Originally posted by beezzer
reply to post by Hefficide
Heff? Buddy? Puddin? Didn't you vote for this? Didn't you ask for this political "agressiveness"?
Are the chickens coming home to roost?
Not to lay the blame at your feet only. I voted for Bush., I'm just as guilty.
The question is, what do we do to inhibit it?
Originally posted by Retikx
Yes the obvious potential for spying on everyone is there.
But you could always just unplug your system if you're worried about it looking at you when you're not playing...edit on 8-12-2012 by Retikx because: (no reason given)
Originally posted by electricalpup
My partner just today was telling me a co-worker heard at another truck terminal that their company is thinking of putting cameras inside of the truck and front bumper. He is so agitated. Apparently, a company has already tested this and has terminated the employment of a few people. I was going to research this for him to see where the money flows.
I am betting this is another form of taxpayer funded security BS.
The reason I bring this up,it is the young drivers that don't find a problem with this. They think it is OK
edit on 7-12-2012 by electricalpup because: Sorry, forgot part of response
Originally posted by AGWskeptic
I put black electrical tape over the camera on my laptop before I even powered it up.
My friends think I'm paranoid, but I know that in reality if a hacker can get in my computer they can turn my cam on.
Am I alone here?
In a New York Press article from August of 2011, film producer and director Tommy Pallotta, said, “I am a fan of audience participation, but I also think audiences like to be told a story. There’s this thing video game designers call a ‘golden path’—there’s a definite way that the majority of people are going to experience the game, and the designers plot that. A lot of the interactivity in a video game is really just the illusion of interactivity.
My hope is that we are on the verge of discovering what I’ve suspected this world is for many, many years: an illusion meant to give us a chance to discover ourselves and grow beyond. While there’s no consensus about this or any purpose of an illusionary world, thanks to recent progress made in quantum physics and mathematical formulations done on black holes, scientists are increasingly realizing that our world does seem to be an illusion or hologram.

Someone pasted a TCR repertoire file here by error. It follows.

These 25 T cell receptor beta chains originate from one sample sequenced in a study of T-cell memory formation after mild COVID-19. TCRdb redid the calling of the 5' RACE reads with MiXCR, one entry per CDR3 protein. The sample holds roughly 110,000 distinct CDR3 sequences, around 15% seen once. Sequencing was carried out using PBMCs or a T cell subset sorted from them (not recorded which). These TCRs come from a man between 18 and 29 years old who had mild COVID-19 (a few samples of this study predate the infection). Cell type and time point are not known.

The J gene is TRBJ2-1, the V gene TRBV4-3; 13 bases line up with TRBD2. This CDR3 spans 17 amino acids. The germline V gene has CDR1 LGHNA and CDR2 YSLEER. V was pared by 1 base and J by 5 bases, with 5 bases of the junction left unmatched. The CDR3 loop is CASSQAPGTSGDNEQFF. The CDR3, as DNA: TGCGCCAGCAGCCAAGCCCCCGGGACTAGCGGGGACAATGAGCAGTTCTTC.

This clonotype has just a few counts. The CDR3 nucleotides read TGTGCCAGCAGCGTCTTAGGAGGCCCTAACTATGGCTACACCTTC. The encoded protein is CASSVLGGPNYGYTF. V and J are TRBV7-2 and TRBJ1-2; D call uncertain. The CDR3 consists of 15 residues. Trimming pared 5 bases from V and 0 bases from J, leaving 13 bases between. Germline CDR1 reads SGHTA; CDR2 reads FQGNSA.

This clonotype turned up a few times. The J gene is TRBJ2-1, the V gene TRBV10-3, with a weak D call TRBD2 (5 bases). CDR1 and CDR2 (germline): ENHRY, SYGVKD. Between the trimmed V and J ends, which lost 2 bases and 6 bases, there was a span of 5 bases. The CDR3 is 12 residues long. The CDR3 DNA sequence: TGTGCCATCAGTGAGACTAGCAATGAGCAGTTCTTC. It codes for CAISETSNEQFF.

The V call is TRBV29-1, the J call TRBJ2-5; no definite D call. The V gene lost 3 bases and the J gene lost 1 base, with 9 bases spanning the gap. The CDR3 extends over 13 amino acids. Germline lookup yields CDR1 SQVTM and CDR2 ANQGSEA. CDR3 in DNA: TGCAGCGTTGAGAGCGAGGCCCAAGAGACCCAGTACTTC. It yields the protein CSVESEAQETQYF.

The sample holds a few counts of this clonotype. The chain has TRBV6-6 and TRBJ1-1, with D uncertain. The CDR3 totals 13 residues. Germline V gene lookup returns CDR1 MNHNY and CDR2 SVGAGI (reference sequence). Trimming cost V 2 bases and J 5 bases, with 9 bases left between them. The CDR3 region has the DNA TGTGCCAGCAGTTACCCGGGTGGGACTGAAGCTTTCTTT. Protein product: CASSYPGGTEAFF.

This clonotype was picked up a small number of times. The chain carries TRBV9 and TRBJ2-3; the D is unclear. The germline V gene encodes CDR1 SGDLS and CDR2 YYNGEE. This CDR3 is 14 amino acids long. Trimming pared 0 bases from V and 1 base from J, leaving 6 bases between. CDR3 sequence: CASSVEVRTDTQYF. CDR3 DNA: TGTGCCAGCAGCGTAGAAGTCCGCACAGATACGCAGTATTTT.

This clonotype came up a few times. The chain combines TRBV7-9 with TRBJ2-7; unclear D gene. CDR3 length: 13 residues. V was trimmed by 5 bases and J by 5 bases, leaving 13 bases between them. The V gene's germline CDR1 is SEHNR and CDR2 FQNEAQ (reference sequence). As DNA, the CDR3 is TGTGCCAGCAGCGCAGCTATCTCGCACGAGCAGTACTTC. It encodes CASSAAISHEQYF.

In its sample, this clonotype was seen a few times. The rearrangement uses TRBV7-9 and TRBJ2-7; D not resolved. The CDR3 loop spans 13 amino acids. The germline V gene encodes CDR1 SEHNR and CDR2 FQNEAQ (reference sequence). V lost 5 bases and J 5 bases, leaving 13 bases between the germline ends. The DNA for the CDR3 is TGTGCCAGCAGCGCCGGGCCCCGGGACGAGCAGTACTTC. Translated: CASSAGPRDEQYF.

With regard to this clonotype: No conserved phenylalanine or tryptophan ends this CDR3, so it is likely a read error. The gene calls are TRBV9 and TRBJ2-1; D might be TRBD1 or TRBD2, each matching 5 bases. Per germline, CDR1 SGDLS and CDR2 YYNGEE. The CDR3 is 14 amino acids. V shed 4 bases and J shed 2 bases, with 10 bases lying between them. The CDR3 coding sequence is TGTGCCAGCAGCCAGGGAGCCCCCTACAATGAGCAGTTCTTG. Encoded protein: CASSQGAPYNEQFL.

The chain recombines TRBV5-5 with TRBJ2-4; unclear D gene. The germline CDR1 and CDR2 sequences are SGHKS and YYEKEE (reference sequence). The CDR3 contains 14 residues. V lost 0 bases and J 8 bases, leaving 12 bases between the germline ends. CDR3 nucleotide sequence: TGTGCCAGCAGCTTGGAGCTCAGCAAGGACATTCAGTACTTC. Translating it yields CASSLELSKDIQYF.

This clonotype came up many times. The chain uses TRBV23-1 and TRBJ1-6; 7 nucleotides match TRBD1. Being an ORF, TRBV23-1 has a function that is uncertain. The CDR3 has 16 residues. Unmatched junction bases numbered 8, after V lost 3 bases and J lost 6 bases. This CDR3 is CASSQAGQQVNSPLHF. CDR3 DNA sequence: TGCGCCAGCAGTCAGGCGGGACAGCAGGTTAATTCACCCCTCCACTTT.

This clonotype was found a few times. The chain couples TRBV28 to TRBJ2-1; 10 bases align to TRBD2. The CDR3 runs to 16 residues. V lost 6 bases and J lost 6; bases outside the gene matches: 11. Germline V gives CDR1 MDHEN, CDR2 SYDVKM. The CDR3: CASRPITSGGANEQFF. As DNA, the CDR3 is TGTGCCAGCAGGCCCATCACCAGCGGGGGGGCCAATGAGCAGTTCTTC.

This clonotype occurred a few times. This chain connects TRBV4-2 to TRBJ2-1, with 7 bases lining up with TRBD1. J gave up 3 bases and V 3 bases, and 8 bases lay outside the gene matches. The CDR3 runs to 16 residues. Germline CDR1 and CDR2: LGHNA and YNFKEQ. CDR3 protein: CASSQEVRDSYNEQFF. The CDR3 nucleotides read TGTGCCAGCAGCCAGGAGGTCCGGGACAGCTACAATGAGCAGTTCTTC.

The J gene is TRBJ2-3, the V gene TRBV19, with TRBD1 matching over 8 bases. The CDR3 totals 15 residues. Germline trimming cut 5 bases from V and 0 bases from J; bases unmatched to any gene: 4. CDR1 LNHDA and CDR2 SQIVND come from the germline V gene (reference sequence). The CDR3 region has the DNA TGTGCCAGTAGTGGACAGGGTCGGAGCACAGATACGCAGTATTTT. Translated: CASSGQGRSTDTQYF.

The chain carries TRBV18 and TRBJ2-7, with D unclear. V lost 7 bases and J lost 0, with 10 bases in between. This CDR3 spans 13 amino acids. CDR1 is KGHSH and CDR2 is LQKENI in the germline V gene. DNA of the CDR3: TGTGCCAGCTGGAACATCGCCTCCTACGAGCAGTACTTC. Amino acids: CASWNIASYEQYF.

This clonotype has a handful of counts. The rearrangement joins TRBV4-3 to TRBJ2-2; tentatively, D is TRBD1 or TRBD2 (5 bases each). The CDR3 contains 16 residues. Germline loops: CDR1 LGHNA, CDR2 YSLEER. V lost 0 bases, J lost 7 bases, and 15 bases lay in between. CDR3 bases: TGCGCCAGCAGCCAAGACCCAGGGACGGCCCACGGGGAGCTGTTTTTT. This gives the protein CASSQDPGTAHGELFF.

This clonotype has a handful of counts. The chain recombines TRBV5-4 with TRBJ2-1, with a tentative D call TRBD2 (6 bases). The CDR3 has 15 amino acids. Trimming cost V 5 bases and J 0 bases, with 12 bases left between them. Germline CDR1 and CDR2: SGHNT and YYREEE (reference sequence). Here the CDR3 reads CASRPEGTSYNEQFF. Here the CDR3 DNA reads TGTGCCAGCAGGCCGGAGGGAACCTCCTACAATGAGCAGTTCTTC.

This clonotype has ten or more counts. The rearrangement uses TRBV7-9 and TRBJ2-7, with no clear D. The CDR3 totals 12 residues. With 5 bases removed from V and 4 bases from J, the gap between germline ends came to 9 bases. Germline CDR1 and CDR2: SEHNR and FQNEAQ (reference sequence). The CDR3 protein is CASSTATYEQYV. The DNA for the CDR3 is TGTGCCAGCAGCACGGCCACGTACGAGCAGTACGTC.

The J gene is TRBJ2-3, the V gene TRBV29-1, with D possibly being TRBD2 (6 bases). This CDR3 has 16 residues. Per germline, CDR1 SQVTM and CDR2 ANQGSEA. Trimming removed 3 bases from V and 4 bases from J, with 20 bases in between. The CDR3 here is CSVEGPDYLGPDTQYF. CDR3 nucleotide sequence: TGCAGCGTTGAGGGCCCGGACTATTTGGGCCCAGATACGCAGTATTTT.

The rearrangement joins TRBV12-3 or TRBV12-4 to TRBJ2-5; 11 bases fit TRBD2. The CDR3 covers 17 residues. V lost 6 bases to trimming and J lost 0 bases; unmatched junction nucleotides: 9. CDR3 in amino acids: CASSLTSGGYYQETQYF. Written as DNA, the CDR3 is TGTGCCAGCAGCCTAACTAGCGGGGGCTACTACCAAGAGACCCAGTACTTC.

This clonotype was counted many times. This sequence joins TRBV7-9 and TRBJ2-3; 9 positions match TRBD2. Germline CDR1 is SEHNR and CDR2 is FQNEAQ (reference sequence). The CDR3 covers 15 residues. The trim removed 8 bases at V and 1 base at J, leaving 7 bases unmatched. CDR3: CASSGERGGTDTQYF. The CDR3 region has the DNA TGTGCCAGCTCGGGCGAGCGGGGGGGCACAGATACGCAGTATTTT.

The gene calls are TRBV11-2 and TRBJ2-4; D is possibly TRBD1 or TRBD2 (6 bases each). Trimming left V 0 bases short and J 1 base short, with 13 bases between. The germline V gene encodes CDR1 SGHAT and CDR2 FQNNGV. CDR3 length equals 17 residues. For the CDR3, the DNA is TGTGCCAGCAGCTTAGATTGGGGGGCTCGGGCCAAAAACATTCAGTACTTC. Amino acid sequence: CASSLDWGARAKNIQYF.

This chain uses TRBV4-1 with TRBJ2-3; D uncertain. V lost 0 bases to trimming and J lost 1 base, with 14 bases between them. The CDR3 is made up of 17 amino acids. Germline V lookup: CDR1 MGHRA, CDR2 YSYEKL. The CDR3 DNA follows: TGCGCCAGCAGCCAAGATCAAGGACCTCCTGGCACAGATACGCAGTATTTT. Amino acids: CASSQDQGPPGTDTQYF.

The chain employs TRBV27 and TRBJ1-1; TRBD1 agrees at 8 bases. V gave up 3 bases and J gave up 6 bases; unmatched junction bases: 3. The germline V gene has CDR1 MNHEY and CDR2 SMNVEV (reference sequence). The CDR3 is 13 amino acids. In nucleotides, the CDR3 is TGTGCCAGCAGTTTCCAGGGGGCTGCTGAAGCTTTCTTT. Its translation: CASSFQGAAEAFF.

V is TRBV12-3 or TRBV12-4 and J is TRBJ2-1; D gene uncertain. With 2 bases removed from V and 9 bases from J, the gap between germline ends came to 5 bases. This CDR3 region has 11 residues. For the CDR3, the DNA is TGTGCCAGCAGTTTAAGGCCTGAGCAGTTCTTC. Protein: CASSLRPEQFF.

Discovering that nothing in this world is real may seem depressing at first, but I think its implications could be utopian in scope. After all, if we all knew this was some kind of a dream or illusion or game, we could all just have fun in it instead of continually killing ourselves taking it so seriously. I do believe that this illusion exists for a reason. But if its principles of golden paths and viruses and avatars work so similarly to those found in video games, then perhaps there are cheat codes, secret short cuts, and Easter eggs like those found in the games in our world.
According to most of the theories within the realm of quantum physics, time is an illusion, or at least, does not work in the linear fashion it appears to from our perspective. The basic idea is that every possibility that could’ve ever happened, may one day happen, or is happening all exist in one moment, and that what we focus on becomes our linear experience.
It sounds kind of confusing, but really, it’s no different than a video game. You can hold a video game disc in your hand. On that disc is all the programming that the characters within it could ever experience. Its entire life and all its life possibilities exist in one moment. As you play that game, you continually have the freedom of choice to select various paths and options that will lead to a new set of circumstances. Of course, all of these choices and circumstances have already been written into the programming code. But from the character’s perspective in the game, it all seems like a series of new experiences that have formed one path through its life.
The reason the video game metaphor seems to fit so well with our reality, is because this world may work similarly. The major difference is that we may be the ones playing our own characters’ game pieces without realizing it. How ironic that we may have had full control of our lives all along, but that since most of us tend to focus on worrying and negative outcomes that’s where we go.
Now, imagine that you are talking to someone, in the privacy of your own home - and you say something troubling. In our modern world, death threats, talk of illegal activity, etc. The device could literally capture that, channel it out - where it is recorded by the Feds and used to question/profile/prosecute/punish you. I add "punish" because... Well five years ago how many of us ever thought that our past FB posts might end up being brought up at civilian job interviews? That idea, back then, would have been scoffed at. Now? It's real and we all know it.
Originally posted by Hefficide
reply to post by Ghost375
What is clear is that Intelligence agencies do have the technology to filter and analyze streaming content over networks - all open networks. Additionally laws are now in place and there is precedence for that content to be used against a person in a court of law.